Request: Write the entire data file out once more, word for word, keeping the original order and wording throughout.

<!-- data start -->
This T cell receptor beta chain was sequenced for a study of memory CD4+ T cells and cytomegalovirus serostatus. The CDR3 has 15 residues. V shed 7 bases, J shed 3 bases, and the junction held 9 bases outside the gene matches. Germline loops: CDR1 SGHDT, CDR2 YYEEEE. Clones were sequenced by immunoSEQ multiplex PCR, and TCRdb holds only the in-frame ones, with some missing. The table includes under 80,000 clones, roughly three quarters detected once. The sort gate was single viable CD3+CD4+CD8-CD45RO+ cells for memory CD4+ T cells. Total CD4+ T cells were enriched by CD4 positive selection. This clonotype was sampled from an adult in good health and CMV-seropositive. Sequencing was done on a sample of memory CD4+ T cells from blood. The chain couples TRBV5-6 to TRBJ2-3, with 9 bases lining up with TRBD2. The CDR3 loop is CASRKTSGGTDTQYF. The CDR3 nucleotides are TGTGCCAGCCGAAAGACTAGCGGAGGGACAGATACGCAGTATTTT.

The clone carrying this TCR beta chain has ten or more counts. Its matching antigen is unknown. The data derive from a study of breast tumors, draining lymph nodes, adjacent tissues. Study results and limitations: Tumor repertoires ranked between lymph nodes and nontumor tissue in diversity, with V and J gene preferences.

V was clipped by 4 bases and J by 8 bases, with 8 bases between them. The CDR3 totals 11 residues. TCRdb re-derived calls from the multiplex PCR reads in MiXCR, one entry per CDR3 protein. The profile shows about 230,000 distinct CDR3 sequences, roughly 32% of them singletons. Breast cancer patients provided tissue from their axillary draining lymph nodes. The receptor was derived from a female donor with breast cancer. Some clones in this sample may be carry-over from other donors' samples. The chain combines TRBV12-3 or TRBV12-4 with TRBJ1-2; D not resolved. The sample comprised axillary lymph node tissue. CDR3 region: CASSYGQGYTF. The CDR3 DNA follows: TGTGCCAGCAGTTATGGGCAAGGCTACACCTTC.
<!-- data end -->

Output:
This T cell receptor beta chain was sequenced for a study of memory CD4+ T cells and cytomegalovirus serostatus. The CDR3 has 15 residues. V shed 7 bases, J shed 3 bases, and the junction held 9 bases outside the gene matches. Germline loops: CDR1 SGHDT, CDR2 YYEEEE. Clones were sequenced by immunoSEQ multiplex PCR, and TCRdb holds only the in-frame ones, with some missing. The table includes under 80,000 clones, roughly three quarters detected once. The sort gate was single viable CD3+CD4+CD8-CD45RO+ cells for memory CD4+ T cells. Total CD4+ T cells were enriched by CD4 positive selection. This clonotype was sampled from an adult in good health and CMV-seropositive. Sequencing was done on a sample of memory CD4+ T cells from blood. The chain couples TRBV5-6 to TRBJ2-3, with 9 bases lining up with TRBD2. The CDR3 loop is CASRKTSGGTDTQYF. The CDR3 nucleotides are TGTGCCAGCCGAAAGACTAGCGGAGGGACAGATACGCAGTATTTT.

The clone carrying this TCR beta chain has ten or more counts. Its matching antigen is unknown. The data derive from a study of breast tumors, draining lymph nodes, adjacent tissues. Study results and limitations: Tumor repertoires ranked between lymph nodes and nontumor tissue in diversity, with V and J gene preferences.

V was clipped by 4 bases and J by 8 bases, with 8 bases between them. The CDR3 totals 11 residues. TCRdb re-derived calls from the multiplex PCR reads in MiXCR, one entry per CDR3 protein. The profile shows about 230,000 distinct CDR3 sequences, roughly 32% of them singletons. Breast cancer patients provided tissue from their axillary draining lymph nodes. The receptor was derived from a female donor with breast cancer. Some clones in this sample may be carry-over from other donors' samples. The chain combines TRBV12-3 or TRBV12-4 with TRBJ1-2; D not resolved. The sample comprised axillary lymph node tissue. CDR3 region: CASSYGQGYTF. The CDR3 DNA follows: TGTGCCAGCAGTTATGGGCAAGGCTACACCTTC.